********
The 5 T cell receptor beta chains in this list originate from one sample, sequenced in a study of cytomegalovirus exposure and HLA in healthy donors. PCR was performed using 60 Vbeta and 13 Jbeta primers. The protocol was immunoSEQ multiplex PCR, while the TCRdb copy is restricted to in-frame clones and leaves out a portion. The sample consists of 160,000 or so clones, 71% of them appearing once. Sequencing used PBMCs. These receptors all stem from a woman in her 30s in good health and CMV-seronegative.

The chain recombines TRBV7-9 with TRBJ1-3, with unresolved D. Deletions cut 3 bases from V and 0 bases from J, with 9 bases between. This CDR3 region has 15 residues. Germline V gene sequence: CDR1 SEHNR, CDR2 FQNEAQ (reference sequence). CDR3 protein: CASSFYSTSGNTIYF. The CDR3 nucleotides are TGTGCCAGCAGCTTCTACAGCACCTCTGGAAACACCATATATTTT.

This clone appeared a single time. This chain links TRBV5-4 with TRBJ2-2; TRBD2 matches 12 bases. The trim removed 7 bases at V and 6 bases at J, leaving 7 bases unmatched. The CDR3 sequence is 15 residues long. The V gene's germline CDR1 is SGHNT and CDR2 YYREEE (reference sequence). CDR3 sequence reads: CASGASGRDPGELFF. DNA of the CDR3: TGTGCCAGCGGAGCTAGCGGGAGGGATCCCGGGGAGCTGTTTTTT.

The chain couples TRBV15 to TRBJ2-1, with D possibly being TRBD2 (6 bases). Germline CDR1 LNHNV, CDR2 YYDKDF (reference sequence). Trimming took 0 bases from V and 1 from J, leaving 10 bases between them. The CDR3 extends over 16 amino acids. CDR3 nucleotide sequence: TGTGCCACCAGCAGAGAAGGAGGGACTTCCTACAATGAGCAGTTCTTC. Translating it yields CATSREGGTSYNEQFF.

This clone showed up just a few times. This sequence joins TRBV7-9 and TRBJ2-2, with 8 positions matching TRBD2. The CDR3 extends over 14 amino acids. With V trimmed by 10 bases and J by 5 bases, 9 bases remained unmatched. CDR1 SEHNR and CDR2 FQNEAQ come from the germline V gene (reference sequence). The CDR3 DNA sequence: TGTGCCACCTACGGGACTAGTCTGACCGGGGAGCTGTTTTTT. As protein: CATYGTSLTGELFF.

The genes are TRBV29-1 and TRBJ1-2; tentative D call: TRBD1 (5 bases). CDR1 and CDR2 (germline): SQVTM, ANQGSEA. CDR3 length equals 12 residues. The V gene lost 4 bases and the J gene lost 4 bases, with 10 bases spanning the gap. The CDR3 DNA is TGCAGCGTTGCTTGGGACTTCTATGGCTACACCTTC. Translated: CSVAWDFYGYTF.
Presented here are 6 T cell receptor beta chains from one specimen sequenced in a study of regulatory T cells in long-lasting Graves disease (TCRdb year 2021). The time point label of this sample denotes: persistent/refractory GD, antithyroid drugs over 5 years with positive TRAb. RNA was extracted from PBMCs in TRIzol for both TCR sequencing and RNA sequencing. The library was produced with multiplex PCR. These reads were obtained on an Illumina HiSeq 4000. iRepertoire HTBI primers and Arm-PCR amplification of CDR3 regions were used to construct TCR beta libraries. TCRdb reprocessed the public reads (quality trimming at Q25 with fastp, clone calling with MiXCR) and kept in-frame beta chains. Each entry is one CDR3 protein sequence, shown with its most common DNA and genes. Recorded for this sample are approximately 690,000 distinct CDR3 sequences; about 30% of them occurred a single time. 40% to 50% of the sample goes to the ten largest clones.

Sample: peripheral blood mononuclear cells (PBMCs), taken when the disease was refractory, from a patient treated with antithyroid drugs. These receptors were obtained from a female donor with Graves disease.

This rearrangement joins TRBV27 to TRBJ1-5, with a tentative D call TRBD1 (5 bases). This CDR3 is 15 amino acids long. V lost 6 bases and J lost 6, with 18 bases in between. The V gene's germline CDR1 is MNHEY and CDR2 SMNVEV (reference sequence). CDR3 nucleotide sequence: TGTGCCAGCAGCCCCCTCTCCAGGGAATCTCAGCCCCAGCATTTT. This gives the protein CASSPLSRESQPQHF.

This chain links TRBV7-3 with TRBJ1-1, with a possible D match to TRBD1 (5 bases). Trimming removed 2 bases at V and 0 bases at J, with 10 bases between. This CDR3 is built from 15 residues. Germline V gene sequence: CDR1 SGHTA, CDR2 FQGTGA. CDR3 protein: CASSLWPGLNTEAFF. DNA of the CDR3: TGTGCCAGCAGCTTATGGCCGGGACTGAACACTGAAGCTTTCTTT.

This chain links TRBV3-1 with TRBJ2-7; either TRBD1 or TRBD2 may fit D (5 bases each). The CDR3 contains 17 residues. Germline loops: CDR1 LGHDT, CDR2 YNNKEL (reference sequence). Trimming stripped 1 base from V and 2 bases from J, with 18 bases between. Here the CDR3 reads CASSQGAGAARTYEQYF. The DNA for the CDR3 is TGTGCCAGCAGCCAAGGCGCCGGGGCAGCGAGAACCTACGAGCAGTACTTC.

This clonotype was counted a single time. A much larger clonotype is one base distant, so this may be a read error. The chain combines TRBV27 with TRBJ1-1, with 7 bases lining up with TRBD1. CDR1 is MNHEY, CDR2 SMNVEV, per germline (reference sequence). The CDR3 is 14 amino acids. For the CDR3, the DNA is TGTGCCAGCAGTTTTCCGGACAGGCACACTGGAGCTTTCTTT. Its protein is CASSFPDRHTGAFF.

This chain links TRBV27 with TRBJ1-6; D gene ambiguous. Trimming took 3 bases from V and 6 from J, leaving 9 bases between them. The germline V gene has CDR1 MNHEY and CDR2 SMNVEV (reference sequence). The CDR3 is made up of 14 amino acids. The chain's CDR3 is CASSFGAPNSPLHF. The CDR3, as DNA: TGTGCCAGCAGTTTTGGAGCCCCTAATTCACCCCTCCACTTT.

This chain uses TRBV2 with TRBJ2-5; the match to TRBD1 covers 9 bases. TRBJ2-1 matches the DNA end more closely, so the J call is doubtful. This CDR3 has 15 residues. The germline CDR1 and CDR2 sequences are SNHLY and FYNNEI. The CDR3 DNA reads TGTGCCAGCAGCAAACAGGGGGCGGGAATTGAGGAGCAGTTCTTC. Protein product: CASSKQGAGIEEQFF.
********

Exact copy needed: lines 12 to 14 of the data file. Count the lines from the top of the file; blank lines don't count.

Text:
This clonotype was counted a single time. A much larger clonotype is one base distant, so this may be a read error. The chain combines TRBV27 with TRBJ1-1, with 7 bases lining up with TRBD1. CDR1 is MNHEY, CDR2 SMNVEV, per germline (reference sequence). The CDR3 is 14 amino acids. For the CDR3, the DNA is TGTGCCAGCAGTTTTCCGGACAGGCACACTGGAGCTTTCTTT. Its protein is CASSFPDRHTGAFF.

This chain links TRBV27 with TRBJ1-6; D gene ambiguous. Trimming took 3 bases from V and 6 from J, leaving 9 bases between them. The germline V gene has CDR1 MNHEY and CDR2 SMNVEV (reference sequence). The CDR3 is made up of 14 amino acids. The chain's CDR3 is CASSFGAPNSPLHF. The CDR3, as DNA: TGTGCCAGCAGTTTTGGAGCCCCTAATTCACCCCTCCACTTT.

This chain uses TRBV2 with TRBJ2-5; the match to TRBD1 covers 9 bases. TRBJ2-1 matches the DNA end more closely, so the J call is doubtful. This CDR3 has 15 residues. The germline CDR1 and CDR2 sequences are SNHLY and FYNNEI. The CDR3 DNA reads TGTGCCAGCAGCAAACAGGGGGCGGGAATTGAGGAGCAGTTCTTC. Protein product: CASSKQGAGIEEQFF.